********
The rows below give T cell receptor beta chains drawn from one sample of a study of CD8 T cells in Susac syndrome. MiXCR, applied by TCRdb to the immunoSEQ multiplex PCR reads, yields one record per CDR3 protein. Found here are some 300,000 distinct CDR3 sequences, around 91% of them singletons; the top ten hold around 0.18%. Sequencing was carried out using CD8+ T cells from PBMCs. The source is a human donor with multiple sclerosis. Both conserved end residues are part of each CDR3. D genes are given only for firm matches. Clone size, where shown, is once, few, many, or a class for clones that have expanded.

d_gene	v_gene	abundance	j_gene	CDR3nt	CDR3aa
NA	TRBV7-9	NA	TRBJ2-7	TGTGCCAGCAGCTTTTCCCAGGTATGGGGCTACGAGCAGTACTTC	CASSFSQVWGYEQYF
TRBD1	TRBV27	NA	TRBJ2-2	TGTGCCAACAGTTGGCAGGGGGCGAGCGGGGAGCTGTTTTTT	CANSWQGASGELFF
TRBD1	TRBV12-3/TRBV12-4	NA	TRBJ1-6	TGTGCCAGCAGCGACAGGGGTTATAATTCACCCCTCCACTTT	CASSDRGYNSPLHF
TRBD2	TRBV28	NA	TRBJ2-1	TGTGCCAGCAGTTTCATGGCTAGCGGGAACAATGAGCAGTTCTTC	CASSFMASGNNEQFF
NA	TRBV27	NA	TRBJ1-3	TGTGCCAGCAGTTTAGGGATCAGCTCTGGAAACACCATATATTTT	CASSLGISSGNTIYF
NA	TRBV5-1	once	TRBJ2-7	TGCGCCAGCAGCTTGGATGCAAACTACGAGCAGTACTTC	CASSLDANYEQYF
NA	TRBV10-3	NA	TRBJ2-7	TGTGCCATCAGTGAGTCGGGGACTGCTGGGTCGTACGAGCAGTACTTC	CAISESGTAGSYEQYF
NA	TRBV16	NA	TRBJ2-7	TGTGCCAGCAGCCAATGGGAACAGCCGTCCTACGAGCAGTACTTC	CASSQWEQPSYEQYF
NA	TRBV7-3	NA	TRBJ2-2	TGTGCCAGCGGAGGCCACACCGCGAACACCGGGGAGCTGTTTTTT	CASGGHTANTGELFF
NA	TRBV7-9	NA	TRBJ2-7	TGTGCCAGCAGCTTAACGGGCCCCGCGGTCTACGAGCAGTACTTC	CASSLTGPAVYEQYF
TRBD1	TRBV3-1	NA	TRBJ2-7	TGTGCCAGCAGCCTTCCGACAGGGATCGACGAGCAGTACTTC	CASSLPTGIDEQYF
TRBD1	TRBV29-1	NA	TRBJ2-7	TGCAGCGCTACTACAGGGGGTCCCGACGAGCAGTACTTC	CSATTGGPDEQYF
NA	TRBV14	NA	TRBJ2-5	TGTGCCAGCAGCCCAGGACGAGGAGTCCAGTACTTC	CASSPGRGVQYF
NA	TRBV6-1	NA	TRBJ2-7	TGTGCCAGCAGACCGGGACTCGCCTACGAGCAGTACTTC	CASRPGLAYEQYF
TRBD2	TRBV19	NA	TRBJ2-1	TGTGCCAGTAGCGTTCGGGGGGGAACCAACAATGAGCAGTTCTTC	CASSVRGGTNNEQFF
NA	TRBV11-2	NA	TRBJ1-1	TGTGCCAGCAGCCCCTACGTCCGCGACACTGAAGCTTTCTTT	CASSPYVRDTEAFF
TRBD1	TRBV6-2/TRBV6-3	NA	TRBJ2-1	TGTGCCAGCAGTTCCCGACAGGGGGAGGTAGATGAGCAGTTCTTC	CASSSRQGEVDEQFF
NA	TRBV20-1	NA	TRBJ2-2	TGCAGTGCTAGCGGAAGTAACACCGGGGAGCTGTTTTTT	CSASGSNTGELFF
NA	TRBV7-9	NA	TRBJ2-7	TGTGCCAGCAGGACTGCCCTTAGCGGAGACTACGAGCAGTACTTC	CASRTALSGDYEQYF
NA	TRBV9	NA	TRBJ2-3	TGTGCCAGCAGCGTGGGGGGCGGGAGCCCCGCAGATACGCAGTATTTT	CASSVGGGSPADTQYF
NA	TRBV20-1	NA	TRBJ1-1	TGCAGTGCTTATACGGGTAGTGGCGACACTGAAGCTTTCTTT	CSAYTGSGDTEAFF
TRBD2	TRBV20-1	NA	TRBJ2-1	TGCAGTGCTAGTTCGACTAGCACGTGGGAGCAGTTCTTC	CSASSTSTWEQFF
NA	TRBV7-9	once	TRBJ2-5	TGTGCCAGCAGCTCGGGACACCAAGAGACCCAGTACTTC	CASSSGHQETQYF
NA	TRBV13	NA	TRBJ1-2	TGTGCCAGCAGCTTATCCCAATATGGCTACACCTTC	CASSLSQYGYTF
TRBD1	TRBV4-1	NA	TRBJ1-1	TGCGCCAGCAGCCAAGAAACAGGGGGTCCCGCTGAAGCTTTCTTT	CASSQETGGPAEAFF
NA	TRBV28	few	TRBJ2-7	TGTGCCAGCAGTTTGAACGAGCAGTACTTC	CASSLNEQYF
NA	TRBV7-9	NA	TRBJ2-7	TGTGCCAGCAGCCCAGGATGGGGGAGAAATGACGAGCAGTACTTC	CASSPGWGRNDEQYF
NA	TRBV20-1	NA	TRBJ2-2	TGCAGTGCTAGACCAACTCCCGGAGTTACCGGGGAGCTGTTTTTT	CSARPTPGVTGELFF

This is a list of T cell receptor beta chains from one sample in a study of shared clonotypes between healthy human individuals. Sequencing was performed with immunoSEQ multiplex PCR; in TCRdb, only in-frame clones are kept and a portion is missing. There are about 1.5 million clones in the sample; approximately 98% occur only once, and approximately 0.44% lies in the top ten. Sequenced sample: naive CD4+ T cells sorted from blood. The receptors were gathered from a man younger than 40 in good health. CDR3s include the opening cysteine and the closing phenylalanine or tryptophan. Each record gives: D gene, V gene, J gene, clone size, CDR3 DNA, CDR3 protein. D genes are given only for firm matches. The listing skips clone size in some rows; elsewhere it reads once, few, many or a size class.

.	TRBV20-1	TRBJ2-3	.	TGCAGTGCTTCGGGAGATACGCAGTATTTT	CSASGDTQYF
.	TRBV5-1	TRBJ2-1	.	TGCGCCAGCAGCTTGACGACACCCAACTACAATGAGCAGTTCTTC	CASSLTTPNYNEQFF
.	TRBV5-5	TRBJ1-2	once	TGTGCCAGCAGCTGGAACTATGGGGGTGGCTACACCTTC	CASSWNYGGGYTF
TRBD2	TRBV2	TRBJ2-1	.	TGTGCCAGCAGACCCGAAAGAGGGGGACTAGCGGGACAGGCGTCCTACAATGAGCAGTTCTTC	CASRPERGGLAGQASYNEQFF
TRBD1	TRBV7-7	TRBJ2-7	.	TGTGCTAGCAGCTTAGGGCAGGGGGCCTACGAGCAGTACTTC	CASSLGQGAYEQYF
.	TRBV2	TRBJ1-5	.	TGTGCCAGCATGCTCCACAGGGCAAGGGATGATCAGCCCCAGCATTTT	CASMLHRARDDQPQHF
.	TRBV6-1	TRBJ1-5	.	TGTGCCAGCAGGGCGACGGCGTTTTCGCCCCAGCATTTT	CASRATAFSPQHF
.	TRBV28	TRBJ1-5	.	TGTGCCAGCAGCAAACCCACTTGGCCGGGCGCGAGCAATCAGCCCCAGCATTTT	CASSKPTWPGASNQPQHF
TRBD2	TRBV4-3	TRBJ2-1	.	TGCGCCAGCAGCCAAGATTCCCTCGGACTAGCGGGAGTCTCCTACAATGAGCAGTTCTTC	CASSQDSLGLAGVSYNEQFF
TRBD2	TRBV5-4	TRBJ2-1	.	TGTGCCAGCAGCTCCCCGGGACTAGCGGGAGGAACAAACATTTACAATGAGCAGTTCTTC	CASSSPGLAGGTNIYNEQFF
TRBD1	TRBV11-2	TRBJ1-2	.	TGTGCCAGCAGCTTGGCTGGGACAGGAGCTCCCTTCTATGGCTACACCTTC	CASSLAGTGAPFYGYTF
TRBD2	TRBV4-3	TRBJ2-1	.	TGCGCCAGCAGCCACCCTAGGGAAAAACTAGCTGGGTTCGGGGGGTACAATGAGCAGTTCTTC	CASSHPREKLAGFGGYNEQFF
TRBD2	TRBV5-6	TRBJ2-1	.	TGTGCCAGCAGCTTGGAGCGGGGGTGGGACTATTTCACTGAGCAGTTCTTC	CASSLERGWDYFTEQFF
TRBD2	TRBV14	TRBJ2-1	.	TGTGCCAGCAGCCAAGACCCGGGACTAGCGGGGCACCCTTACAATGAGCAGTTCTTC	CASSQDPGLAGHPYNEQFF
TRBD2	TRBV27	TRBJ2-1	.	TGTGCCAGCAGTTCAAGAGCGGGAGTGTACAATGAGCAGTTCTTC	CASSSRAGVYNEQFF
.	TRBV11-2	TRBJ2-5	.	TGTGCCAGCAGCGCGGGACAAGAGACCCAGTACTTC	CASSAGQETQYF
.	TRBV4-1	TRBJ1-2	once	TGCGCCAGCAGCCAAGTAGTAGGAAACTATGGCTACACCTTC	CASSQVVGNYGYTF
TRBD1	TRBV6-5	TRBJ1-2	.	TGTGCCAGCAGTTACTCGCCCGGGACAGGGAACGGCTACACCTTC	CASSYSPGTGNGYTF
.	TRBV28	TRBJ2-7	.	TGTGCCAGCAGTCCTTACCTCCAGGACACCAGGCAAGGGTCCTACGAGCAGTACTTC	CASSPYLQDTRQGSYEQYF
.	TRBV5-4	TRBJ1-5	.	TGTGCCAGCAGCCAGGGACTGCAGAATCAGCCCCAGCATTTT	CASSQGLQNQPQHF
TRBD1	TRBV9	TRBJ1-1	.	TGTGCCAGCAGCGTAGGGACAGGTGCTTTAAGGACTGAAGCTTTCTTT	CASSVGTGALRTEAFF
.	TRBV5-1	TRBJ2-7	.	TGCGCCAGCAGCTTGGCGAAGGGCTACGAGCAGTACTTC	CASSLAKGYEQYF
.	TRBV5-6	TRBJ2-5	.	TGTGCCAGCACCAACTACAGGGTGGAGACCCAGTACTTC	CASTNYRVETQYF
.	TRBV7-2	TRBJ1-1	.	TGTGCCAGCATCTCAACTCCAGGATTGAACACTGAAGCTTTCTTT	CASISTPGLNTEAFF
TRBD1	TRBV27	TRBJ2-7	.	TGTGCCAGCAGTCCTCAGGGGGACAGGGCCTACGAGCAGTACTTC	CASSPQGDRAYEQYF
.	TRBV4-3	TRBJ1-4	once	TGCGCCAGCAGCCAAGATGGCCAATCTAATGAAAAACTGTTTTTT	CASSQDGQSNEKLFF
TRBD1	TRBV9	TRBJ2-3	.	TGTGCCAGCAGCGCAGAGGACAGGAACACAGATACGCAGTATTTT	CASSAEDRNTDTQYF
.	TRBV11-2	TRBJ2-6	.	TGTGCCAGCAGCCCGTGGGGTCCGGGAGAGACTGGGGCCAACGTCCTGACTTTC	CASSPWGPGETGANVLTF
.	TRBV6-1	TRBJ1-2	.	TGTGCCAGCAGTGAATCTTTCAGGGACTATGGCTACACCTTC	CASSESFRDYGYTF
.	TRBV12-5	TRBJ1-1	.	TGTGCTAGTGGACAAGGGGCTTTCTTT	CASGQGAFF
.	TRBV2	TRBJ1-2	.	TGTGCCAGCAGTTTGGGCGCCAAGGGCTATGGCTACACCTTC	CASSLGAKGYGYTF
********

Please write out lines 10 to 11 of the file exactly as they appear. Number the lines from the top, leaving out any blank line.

NA	TRBV16	NA	TRBJ2-7	TGTGCCAGCAGCCAATGGGAACAGCCGTCCTACGAGCAGTACTTC	CASSQWEQPSYEQYF
NA	TRBV7-3	NA	TRBJ2-2	TGTGCCAGCGGAGGCCACACCGCGAACACCGGGGAGCTGTTTTTT	CASGGHTANTGELFF